Low blue lights illuminate only the center of the stage, onto which characters step up, one after the other, wearing dresses so beautiful that they seem to be costumes fit for a theatrical performance. They sit on a throne, and recite poetic texts in Arabic, loudly, with a passion and an emotion that professional actors would envy. The atmosphere there seems to bring the audience into a tent, lost in the desert, and perhaps even a few hundred years back in time. To remind us that we are in 2017 and live from the stage of the Al-Raha Beach Theater in Abu Dhabi are the latest smartphones in the hands of the audience, ready to televote.
The poets come from all over the Arab world, and they are all young – 40 years old at most – and with their rhymes they are able to enchant the audience in the theater and at home. The talent show, a kind of Arabic poetry X Factor, received very high ratings and is watched not only in all Arab countries but also by the many Arab communities in Europe and America.
This is Prince of Poets, in Arabic Amīr al-shu‘ara’, the talent show that has been broadcast on the Abu Dhabi TV channel since 2007, initially annually, and now every two years. The program is funded by the Abu Dhabi Authority for Culture and Heritage (ADACH), a government agency that promotes cultural activities in the Arab Emirates’ capital. Among the twenty selected competitors, the top five receive money awards, which vary according to the position reached. The winner also receives a ring, a golden cape and a parchment which symbolize the prestige of the position reached, that of prince of poets.
Before walking on stage, the young poets are presented to the audience through videos that portray them in their daily lives: they are dressed in ordinary outfits, t-shirts and jeans, and are sometimes even talking in their national dialects instead of classical Arabic. But when a few moments later they appear on stage, men are often wearing white tunics and headdresses (the traditional emirate dresses, dishdasha and ghutra), while women – more and more numerous in the latest editions – don elegant Sultan dresses. Each one recites his own verses in classical Arabic, immerging him or her self in the scenario of a television studio where calligraphic art adorns an environment that is elegant, classic and modern design at the same time.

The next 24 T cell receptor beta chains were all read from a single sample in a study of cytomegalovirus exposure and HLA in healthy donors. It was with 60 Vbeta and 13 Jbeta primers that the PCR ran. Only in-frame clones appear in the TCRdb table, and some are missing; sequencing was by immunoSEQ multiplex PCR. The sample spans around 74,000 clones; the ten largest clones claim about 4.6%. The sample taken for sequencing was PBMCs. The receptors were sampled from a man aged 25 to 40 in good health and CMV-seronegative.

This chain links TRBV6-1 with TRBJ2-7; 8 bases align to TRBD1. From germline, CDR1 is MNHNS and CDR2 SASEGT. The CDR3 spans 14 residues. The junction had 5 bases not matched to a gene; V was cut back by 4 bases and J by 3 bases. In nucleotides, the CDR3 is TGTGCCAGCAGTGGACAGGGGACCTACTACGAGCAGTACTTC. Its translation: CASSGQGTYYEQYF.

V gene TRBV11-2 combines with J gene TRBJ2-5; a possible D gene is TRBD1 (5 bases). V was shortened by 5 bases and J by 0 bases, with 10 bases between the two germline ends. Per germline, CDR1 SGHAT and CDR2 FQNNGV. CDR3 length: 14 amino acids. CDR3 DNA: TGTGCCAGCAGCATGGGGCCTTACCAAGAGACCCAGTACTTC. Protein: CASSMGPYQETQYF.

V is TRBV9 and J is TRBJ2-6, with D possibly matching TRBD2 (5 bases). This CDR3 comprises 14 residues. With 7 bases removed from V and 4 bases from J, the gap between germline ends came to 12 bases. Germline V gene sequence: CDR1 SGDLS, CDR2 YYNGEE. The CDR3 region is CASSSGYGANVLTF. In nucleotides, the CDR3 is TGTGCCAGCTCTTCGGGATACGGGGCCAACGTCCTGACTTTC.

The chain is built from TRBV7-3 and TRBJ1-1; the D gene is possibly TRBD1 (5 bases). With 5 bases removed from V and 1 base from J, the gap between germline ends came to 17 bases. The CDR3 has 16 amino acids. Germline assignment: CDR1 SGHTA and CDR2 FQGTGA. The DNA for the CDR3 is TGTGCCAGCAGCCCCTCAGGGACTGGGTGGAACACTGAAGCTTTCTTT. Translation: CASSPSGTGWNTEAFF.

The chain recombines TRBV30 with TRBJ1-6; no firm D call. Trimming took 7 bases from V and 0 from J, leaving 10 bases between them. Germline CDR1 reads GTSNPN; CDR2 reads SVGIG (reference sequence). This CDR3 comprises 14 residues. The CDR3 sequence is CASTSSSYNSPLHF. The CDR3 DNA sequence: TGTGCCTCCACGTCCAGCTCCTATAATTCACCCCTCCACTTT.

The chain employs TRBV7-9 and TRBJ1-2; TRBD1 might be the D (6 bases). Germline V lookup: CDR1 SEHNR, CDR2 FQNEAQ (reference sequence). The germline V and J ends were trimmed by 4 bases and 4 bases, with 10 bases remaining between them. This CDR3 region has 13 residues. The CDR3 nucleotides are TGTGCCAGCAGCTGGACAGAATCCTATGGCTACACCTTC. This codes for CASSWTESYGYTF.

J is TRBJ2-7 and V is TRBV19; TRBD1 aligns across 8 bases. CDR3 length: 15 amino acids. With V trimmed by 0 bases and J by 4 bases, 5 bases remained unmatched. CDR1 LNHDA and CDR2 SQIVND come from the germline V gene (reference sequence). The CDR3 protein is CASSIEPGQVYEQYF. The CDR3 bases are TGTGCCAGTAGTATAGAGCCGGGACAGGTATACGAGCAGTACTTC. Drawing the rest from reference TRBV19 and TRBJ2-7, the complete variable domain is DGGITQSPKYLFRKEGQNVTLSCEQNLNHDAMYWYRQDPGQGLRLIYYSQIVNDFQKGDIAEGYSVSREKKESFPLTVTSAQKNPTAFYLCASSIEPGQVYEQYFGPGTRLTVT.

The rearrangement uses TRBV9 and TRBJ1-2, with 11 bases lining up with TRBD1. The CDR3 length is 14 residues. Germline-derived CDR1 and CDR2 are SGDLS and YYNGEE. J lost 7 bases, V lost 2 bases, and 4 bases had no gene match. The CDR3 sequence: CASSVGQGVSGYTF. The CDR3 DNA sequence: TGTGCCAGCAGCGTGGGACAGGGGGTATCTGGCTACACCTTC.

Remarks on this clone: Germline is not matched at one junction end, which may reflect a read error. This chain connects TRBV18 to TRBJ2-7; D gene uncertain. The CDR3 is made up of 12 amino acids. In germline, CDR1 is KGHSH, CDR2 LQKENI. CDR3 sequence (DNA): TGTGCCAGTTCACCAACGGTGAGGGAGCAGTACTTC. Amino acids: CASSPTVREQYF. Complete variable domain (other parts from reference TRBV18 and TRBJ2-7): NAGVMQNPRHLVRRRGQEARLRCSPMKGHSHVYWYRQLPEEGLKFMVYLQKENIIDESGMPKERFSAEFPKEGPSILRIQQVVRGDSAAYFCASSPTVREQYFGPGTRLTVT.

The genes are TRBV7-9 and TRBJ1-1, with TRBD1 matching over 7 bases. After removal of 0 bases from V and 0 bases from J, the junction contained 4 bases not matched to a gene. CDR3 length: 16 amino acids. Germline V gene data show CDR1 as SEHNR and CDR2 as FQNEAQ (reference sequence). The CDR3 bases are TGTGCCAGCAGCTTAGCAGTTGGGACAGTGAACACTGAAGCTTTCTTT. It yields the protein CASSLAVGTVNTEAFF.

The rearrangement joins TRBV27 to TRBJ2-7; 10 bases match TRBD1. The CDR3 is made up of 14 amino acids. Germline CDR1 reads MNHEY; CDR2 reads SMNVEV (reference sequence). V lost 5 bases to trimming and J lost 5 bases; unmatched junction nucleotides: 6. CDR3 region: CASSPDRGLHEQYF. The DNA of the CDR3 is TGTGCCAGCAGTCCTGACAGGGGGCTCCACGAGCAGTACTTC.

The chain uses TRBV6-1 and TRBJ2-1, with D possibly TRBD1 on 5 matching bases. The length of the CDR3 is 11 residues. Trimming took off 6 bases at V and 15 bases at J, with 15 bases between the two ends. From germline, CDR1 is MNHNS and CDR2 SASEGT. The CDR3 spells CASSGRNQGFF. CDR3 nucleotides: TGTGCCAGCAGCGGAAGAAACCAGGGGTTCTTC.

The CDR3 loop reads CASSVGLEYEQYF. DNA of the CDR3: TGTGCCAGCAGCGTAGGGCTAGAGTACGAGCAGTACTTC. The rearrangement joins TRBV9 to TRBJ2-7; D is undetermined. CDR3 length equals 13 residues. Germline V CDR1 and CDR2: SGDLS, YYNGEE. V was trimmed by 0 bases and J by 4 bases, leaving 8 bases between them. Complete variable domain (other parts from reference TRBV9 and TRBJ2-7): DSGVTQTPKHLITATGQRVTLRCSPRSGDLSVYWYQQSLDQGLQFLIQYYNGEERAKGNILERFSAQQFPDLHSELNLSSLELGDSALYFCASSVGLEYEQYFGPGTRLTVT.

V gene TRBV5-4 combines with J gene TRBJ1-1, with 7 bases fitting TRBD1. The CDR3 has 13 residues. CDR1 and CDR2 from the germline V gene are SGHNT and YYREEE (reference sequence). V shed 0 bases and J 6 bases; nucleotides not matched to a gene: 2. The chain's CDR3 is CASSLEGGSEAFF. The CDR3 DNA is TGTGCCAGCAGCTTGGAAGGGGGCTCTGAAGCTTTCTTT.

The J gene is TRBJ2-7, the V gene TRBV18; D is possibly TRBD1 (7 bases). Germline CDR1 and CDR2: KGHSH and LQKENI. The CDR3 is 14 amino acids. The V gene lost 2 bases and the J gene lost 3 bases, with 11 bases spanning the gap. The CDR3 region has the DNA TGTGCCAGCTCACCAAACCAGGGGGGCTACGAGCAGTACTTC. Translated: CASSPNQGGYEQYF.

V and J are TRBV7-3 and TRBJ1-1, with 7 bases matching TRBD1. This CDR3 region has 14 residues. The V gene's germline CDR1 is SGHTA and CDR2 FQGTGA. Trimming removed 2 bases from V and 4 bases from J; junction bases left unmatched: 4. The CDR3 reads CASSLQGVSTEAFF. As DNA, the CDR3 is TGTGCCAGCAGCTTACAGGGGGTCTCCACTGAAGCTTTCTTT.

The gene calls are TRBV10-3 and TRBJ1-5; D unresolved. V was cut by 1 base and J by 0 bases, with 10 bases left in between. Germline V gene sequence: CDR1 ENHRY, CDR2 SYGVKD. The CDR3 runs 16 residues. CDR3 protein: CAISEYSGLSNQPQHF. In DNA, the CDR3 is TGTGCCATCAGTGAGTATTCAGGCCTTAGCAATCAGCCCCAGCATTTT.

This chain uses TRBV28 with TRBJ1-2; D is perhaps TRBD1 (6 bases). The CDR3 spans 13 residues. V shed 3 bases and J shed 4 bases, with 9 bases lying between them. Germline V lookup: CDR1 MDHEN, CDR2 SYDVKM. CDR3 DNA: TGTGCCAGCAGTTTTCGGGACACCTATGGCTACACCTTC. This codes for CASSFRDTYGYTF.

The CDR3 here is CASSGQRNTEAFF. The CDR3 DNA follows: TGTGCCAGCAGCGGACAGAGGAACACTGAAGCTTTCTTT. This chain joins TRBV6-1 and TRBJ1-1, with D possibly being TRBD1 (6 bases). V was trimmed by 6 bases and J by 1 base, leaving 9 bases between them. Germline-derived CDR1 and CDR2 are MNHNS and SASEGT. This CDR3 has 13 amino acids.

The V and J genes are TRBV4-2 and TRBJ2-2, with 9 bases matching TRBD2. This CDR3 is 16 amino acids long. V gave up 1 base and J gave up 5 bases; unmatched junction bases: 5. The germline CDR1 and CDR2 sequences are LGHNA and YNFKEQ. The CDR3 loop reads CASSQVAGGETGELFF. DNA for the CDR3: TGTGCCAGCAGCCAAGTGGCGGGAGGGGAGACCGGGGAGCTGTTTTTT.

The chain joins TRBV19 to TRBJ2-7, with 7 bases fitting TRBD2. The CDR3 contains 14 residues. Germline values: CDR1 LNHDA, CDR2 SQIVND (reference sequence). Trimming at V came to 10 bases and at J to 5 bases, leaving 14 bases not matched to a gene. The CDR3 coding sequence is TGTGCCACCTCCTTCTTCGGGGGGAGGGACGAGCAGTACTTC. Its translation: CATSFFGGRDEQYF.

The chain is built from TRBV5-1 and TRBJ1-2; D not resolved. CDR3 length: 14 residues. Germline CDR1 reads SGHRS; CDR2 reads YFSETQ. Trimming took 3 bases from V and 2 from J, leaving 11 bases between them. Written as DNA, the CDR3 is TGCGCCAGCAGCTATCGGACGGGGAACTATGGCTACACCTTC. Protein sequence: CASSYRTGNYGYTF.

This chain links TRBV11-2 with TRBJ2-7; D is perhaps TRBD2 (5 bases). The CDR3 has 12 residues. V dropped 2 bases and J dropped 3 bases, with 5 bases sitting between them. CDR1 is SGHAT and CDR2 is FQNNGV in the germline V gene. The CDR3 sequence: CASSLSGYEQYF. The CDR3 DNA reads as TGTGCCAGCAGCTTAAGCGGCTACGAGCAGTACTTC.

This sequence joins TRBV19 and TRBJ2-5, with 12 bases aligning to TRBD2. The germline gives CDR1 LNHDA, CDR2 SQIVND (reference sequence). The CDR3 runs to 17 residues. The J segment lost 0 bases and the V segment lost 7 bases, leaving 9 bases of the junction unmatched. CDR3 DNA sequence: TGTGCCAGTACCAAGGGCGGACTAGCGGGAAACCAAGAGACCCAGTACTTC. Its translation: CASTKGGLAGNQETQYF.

The poems recited can run for tens of minutes without the poet losing the attention of the audience for even a moment. Through the eyes of a Western viewer it is hard to think that this very slow format can in any way run on European or American television channels. During the declamations, silence is interrupted, in between verse and the next, only by applause of the audience which shows how poetry can still be exciting today even in a television studio.
The competition also includes compositional challenges: the competitors have only a few seconds to improvise verses, in a more erudite version of our freestyle rappers challenges.
There is no limit to the poems’ contents, except for that of shame and decency. Political issues are often discussed in the texts. An emblematic case was that of the Egyptian Hisham al-Jakh, who in 2011 missed an episode to take part in the protests in Tahrir Square. At his return he was welcomed by an audience waving Egyptian flags, singing the national anthem as he recited his poem: “A look from up high on Tahrir Square”.